Like many people, you probably rigidly plan your weeks with Google Calendar. Indeed, this free tool is an incredibly robust time management helper, and it’s very easy to use. In an effort to use this tech to simplify life even more, you might be researching about voice assistants.
Voice search is handy for enabling you to book a taxi, do an Internet search and launch apps, just by speaking. But, if you’re serious about investing in voice assistants, it should be compatible with Google Calendar. After all, there’s no reason to trade one tool for another. Keep reading to learn about some of the best voice assistants to smoothly pair with Google Calendar, in no particular order.
Alexa is the voice and technology behind Amazon’s Echo and Dot gadgets. Alexa can give news and weather updates after waking you up in the morning, so it shouldn’t come as a surprise that it can also sync with your Google Calendar and read events from it.
Connecting Alexa to a Google Calendar is simple, and you can do it in a few minutes. After getting to the proper settings, there is even a prompt to select for adding the calendar. If you also use Microsoft’s Outlook or Office 365 to stay on top of your days, Alexa works with those services, too.
Alexa is a particularly good choice if you prefer audio feedback to help with information recall. For example, hearing Alexa tell you about upcoming events will decrease the chances you’ll forget about obligations.
Also Read: 5 Must Have Tools for Small Businesses
2. Google Voice Search
If you’ve looked at a Gmail message lately and noticed it contained an underlined time and date, that’s an example of how many Google technologies work together. In that example, the date and time are links, and clicking on them allows you to verify if there are other events on your Google Calendar that conflict with the time-sensitive things in the message.
In the same way, a phone that includes Google Voice Search can also link with your Google Calendar and allow you to carry out various tasks by speaking. Some of them are extremely specific.
For example, after setting up the capability on your device, you can get reminders about upcoming bills to pay. Google Voice Search also responds to various prompts given in natural language. You can get a rundown of an upcoming day by saying “What does my day look like tomorrow?” or be more specific and say, “When’s my next doctor’s appointment?”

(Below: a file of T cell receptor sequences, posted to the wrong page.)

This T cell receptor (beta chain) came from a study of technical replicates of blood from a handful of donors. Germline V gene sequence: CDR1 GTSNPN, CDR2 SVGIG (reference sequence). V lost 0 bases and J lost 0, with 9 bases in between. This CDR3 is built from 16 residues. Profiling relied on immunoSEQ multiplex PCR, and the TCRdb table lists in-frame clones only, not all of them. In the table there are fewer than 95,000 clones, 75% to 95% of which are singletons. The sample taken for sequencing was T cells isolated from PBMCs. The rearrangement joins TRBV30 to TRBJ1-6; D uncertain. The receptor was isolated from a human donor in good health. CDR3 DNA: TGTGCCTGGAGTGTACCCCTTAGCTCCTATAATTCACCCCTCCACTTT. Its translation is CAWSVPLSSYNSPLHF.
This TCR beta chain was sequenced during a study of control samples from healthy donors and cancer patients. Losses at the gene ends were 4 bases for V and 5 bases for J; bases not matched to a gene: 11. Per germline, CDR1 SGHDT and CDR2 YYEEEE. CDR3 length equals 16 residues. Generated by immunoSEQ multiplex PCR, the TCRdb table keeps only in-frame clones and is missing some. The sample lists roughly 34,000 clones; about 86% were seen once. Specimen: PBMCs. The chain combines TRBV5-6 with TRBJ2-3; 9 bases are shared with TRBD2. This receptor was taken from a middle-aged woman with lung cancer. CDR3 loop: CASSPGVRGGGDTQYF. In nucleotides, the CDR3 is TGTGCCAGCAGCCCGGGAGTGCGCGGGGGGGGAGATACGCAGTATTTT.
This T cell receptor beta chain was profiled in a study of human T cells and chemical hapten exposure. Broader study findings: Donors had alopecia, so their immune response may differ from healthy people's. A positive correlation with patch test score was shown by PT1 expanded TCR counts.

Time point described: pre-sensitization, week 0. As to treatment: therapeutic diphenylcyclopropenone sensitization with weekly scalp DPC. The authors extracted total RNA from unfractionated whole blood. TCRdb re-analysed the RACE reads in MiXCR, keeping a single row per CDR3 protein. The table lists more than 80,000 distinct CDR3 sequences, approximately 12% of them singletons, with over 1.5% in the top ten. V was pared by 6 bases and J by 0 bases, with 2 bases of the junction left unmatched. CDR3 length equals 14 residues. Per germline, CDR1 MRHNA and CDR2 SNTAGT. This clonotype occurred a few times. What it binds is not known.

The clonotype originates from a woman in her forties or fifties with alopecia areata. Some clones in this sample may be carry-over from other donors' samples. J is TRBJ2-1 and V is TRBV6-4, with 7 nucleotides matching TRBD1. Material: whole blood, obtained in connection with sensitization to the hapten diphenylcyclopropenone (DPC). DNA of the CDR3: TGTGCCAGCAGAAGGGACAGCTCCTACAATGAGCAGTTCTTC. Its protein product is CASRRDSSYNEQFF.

Adding events is also a voice-powered option. That’s good news if you’re often a little scatterbrained and want to update your calendar as soon as new responsibilities crop up.
Consider Google Voice Search as an excellent option, particularly if you don’t want to invest in something brand-new or are a big fan of other Google products. The feature comes pre-installed on many Android smartphones, so you may already have access and not realize it.
Like Google Voice Search, Cortana is available to many people on the tech devices they already own. It comes standard on Windows 10 computers, and getting your Google Calendar connected to it is a straightforward process.
Once the two are linked, just say, “Create appointment,” and follow the on-screen prompts. Asking “Cortana, what’s on my schedule today?” also brings up all synced calendars, which is helpful if you’re a Google Calendar power user. Cortana is also an advantage offered on many Windows phones.
You may have thought Cortana was the only option on this list geared toward computer users, but actually, it’s possible to use Google Voice Search and Alexa on your computer, too.
It should be clear from this list that you have plenty of easily accessible options for making Google Calendar and a voice assistant work together. To choose wisely, look at the other things a particular voice tool can do and see if they match your most common uses.
This is a Guest Post by Kayla Matthews. Kayla is a researcher, writer and blogger covering topics related to technology and productivity. She is the owner of ProductivityTheory.com and ProductivityBytes.com, as well as a regular contributor to MakeUseOf, VentureBeat, VICE’s Motherboard, The Huffington Post and The Daily Muse.